The Schedule
Despite many, including NFL.com, calling Green Bay’s schedule “Fairly Easy,” I find it anything but. The first four weeks will tell us a lot about this team and, more importantly, whether it’s still King of the NFC North and can amass 13 wins. The season opener against San Francisco pits last year’s top two NFC seeds against each other. So much for a cakewalk to kick off the season. Four days later the Packers play host to the much-improved Bears. After a Monday nighter at Seattle – always a place in the Pacific northwest where east coast teams go to die – in Week 3 the Packers return home to host the turmoil-stricken-but-dangerous-nonetheless Saints. Anything less than a 3-1 start should make “over” betters extremely timorous. Outside of a Week 6 game at Houston for Sunday Night Football, the Packers should roll between Weeks 5 and 9 (Indianapolis, St. Louis, Jacksonville and Arizona aren’t gimme wins for everyone in 2012, but they are for the Packers). Following a Week 10 bye, the schedule gets NFC North heavy as five of Green Bay’s final seven opponents are intradivision foes. The back-to-back games at Detroit and at the New York Giants won’t be easy, though it shouldn’t be forgotten that the Packers won a shootout with the Lions last year despite Matt Flynn playing 60 minutes.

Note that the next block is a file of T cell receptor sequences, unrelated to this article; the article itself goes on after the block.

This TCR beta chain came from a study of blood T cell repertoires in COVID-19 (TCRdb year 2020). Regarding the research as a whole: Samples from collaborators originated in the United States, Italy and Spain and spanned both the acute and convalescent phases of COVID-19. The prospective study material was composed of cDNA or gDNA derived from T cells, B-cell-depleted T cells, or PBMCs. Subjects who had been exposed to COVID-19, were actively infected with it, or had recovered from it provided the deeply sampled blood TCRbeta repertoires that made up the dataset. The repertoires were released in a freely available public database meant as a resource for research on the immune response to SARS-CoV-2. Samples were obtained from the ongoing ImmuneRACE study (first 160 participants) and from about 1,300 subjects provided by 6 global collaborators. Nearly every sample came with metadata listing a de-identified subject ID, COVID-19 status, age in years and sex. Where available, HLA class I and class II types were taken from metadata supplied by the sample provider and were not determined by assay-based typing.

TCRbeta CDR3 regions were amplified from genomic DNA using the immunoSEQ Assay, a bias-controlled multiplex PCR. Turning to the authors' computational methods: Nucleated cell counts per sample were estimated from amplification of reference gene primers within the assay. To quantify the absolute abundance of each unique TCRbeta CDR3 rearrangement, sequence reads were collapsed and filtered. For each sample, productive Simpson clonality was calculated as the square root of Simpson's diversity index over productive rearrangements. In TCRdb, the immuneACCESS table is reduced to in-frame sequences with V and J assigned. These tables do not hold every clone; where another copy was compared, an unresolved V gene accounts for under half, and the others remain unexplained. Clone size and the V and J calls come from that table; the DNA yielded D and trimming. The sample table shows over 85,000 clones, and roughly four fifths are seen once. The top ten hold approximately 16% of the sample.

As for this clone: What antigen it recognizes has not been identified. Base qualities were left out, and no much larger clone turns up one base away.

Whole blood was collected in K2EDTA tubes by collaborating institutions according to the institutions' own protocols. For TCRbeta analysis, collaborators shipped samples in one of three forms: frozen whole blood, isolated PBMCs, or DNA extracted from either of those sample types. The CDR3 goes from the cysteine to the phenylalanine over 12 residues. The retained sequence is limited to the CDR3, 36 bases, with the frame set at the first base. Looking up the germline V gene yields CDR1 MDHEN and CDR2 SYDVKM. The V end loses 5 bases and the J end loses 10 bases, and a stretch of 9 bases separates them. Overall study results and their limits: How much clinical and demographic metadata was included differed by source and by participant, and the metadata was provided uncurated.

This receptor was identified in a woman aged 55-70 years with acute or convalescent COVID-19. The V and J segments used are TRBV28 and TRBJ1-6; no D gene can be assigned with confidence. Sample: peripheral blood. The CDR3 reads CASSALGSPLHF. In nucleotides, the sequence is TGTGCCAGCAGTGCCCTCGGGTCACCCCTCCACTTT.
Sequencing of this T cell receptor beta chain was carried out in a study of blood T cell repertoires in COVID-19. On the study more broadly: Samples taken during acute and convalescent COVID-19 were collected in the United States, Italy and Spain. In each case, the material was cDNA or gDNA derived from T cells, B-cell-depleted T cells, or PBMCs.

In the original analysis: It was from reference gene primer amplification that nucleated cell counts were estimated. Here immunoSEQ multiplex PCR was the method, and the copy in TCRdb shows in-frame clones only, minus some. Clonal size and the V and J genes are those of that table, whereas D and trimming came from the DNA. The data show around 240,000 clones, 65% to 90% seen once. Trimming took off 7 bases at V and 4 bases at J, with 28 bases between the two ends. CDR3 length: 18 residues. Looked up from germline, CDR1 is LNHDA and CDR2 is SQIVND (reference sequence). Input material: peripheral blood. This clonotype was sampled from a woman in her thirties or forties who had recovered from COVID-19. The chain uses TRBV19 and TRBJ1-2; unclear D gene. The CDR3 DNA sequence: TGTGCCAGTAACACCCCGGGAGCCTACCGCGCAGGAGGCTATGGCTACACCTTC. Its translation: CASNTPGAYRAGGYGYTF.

Why they’ll go over 12 wins (-125)
Simply put, the Packers are built to win games. Last year’s team was a one turd showing at Kansas City away from a 16-0 regular season. Aaron Rodgers is playing quarterback about as well as any quarterback has in recent memory. Just think of how much more lethal Rodgers would be if the Packers gave him one healthy running back, let alone a stable of healthy running backs. It doesn’t matter who’s at wide receiver or tight end, Rodgers is to the NFC what Tom Brady is to the AFC; he’ll take the pieces he’s given and turn them into hot commodities.
While going 13-3 or better is quite the challenge, a big question for Packer better is the following: “Are the Lions and Bears really good enough to split the season series with the Pack?” The Lions haven’t won in Green Bay since 1991 and while the Bears always have the pieces to give the Packers trouble it is rarely enough. Assuming – and we’ll have to do that a lot here in playing the “Project the Win Total” game – Green Bay goes unbeaten at home again, it’ll need to find four road games to lose. There are only five road games I’d consider remotely difficult: at Seattle (-6), at Houston (-1.5), at Detroit (-3), at New York Giants (-3), at Chicago (-3). It means Green Bay would have to win two of those games, at minimum, to get 13 wins. It definitely looks doable.